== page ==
Chris Ager is a conservative who has proudly backed President Donald Trump and who represented the right wing of the party when he defeated moderate Steve Duprey for the Republican National Committeeman job in 2020. But if Granite State GOPers are expecting Trump-style political theater if he becomes state party chairman, Ager says they are going to be disappointed.
“My style is more diplomatic…in the role that I’m running for,” Ager said. “I’m not a candidate to represent the people. I’m representing the party and the party leaders and candidates.
“My job is diplomacy within the party, it’s getting resources in place, and it’s defending our people. That’s when I’ll be aggressive, when I’m defending our people from untrue attacks. And if someone comes after one of ours with a knife, you go back at them with a nuclear bomb.”
Ager made his comments during a wide-ranging conversation on the NHJournal podcast. He’s currently the only announced candidate in the state party chair race, while there are at least three Republicans — Don Bolduc, Christine Peters and Ryan Terrell — running for the vice chair job.
Gov. Chris Sununu is trying to change that math, working the phones to find a candidate to challenge Ager, who has been publicly critical of Sununu in the past. Asked about his criticisms of the governor, Ager again turned to diplomacy.
“I would say less ‘critical’ and more ‘giving feedback’ from what I’m hearing from my constituents as Republican National Committeeman and Hillsborough County chairman,” Ager said. “No personal attacks or insult at all. And I think our leaders have been very good at being able to listen to feedback.”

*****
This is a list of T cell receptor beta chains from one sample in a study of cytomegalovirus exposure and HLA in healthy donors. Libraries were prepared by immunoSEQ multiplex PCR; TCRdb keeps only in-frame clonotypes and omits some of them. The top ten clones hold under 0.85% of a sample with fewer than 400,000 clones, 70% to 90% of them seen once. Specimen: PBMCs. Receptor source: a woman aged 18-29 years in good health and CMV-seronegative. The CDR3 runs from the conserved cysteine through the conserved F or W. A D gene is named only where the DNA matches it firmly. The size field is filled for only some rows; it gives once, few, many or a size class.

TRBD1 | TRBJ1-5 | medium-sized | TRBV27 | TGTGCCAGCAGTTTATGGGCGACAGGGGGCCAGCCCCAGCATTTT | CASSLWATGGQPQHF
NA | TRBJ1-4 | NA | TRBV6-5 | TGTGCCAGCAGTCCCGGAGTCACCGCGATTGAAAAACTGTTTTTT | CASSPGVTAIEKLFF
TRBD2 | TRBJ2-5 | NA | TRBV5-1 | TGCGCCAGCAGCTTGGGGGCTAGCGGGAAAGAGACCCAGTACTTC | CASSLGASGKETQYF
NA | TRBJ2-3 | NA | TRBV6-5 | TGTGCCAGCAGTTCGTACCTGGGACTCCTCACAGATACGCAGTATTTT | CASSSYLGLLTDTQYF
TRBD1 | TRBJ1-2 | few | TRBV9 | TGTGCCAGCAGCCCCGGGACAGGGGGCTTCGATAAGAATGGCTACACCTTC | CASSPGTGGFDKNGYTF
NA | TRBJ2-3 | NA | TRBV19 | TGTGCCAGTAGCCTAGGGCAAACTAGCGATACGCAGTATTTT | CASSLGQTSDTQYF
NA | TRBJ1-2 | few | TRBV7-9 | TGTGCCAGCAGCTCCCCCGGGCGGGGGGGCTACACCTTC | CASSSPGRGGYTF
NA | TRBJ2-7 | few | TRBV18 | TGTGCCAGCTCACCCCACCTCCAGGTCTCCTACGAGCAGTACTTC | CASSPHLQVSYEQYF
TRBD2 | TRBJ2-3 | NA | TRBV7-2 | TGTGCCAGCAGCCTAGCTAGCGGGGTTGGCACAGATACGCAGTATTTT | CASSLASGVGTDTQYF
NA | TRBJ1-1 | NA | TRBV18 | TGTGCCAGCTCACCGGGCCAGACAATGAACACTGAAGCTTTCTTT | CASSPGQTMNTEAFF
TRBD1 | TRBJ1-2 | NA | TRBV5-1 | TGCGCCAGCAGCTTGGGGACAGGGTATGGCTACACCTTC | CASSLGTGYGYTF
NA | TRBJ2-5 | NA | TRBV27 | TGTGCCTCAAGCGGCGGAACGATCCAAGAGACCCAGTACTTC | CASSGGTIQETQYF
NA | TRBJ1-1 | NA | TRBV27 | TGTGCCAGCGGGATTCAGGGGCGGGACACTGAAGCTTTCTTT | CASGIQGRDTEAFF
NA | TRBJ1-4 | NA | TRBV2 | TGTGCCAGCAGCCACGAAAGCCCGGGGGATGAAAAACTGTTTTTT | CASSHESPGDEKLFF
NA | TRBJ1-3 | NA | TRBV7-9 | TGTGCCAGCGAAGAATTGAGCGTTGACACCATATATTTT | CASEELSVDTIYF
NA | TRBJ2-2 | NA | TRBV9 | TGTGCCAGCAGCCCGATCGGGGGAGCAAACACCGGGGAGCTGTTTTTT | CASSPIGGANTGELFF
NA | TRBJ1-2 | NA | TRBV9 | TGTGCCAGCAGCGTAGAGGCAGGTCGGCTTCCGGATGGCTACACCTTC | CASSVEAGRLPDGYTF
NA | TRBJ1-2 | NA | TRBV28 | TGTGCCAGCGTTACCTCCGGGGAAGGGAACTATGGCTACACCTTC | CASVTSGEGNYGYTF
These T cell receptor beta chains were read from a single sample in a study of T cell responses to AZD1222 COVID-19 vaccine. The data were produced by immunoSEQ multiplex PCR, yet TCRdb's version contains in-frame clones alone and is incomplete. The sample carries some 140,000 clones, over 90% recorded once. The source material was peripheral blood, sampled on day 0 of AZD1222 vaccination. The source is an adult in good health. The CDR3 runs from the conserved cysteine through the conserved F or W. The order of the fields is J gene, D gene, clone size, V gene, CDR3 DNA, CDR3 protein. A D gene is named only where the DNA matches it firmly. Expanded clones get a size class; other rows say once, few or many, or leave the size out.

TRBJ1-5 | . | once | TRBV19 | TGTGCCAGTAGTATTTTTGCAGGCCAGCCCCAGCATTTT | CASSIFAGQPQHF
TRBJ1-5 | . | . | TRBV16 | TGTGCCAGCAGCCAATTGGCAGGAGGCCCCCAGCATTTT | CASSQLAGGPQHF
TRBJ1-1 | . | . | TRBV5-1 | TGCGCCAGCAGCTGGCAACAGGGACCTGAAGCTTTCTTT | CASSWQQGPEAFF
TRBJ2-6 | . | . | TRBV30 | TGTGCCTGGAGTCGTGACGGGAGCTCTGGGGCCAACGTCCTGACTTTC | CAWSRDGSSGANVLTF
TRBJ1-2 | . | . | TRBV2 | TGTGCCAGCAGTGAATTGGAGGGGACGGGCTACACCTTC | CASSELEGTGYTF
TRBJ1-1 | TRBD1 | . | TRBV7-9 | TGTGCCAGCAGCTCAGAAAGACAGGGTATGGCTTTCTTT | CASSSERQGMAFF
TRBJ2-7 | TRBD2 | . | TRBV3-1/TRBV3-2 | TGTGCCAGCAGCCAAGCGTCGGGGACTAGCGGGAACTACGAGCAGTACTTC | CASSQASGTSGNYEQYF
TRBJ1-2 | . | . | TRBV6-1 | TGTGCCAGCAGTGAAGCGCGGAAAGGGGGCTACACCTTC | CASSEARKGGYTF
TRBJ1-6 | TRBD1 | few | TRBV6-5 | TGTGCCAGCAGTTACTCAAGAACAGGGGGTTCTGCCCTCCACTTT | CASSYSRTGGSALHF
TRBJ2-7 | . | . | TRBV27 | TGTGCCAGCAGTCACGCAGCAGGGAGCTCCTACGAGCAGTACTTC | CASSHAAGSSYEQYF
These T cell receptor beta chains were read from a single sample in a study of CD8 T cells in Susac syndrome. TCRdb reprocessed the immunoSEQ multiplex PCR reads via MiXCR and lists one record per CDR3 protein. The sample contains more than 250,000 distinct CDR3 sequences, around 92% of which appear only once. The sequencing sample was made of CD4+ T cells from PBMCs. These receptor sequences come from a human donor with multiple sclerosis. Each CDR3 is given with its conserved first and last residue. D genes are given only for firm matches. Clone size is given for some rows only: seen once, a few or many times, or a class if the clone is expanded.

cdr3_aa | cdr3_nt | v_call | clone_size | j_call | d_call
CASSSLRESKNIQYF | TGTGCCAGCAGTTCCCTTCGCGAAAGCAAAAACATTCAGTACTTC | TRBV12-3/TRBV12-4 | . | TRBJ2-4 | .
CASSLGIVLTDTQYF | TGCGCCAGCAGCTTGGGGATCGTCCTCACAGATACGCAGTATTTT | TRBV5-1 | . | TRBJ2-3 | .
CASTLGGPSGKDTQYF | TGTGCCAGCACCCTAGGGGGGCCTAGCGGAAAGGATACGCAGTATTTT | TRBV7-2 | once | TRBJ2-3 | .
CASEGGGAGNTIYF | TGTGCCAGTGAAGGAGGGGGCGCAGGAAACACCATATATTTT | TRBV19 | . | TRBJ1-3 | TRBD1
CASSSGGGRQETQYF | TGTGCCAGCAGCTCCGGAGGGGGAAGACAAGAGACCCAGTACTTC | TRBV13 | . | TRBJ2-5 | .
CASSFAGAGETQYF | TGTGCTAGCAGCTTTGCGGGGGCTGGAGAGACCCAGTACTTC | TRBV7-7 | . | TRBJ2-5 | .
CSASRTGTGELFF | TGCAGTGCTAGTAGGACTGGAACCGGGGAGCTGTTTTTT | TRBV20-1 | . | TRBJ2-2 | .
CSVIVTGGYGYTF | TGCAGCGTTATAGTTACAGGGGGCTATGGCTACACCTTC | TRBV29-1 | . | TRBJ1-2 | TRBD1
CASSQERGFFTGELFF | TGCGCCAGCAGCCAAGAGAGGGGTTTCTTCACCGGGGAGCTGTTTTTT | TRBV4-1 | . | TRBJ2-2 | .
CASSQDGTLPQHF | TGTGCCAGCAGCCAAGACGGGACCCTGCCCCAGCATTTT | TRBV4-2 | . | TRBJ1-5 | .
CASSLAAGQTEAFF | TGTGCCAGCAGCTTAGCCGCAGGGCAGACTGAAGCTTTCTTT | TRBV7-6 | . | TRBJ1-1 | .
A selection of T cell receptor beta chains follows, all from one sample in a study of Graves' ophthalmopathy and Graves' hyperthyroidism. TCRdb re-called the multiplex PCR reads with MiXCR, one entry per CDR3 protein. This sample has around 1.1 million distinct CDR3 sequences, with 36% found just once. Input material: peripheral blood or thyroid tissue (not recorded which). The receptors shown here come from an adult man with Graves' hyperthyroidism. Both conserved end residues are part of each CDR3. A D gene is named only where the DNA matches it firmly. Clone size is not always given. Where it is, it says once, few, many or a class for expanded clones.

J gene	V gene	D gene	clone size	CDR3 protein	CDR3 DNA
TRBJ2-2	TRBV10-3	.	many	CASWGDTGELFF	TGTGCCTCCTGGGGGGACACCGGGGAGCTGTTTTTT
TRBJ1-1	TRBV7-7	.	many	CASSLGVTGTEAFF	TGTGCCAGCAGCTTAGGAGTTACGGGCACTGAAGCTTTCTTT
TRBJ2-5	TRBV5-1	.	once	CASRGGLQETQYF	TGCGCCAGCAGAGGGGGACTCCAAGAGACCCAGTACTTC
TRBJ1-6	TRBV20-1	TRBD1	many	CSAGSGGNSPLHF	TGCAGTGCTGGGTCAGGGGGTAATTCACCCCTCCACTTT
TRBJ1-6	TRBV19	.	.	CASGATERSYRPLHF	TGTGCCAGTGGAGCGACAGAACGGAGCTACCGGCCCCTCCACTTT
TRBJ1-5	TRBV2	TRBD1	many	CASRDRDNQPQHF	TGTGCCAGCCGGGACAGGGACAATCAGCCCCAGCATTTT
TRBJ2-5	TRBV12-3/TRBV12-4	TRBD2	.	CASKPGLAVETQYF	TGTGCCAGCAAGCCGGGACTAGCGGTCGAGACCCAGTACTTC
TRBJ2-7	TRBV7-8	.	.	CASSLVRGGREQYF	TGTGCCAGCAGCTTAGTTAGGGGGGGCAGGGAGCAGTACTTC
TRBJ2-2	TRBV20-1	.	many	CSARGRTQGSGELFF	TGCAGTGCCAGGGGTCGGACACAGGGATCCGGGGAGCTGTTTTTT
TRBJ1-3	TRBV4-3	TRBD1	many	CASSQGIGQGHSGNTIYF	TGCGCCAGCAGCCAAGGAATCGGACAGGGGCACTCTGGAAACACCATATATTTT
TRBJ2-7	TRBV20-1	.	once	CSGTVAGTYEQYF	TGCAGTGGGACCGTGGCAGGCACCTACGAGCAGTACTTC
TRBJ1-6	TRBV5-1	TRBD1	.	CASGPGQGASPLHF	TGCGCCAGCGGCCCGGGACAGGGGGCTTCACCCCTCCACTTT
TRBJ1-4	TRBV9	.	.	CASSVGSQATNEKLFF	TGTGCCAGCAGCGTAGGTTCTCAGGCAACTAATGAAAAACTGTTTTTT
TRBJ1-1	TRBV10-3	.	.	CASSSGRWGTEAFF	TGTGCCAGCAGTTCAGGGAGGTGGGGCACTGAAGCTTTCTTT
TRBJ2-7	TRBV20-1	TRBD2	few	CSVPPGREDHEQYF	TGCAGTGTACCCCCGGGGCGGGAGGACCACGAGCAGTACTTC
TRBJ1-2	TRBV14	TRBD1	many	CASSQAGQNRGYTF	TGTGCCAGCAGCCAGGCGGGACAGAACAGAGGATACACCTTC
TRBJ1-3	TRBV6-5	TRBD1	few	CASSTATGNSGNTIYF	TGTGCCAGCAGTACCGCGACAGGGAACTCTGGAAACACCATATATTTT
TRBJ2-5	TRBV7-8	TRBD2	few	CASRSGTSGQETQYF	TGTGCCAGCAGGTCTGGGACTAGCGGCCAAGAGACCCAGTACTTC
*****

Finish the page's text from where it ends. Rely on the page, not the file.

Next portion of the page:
As for Sununu trying to recruit someone to run against him, Ager said it could be a plus.
“I actually think it helps me because I can work with anyone. Nobody’s going to own me. I’m not anybody’s person. I’m the party’s person.”
Ager repeatedly came back to the themes of moderation and cooperation during the interview.
“I think there’s a yearning in the public for some civility, and common sense approaches to getting things done,” Ager said, adding: “If we show people that Republicans can govern and do things that are positive for the people of New Hampshire, I think we’ll do well at the ballot box.”
One criticism of Granite State Republicans is that they picked more extreme and combative nominees in November for the three federal races, and all three alienated independents and lost badly. Asked about the “candidate quality” issue, Ager diplomatically declined to be specific, but he acknowledged the state party needs to be more involved in promoting candidates who had better odds of winning.
“I don’t support the laissez-faire approach [to picking GOP candidates]. It may be the principled approach, but a principled loser is still a loser. We’ve got to see if there’s a way to bridge that gap.”
And, Ager says, unity is absolutely essential to the party’s success.
“If we could get agree on a basic message and we all push and row in the same direction, I think that would benefit us all.”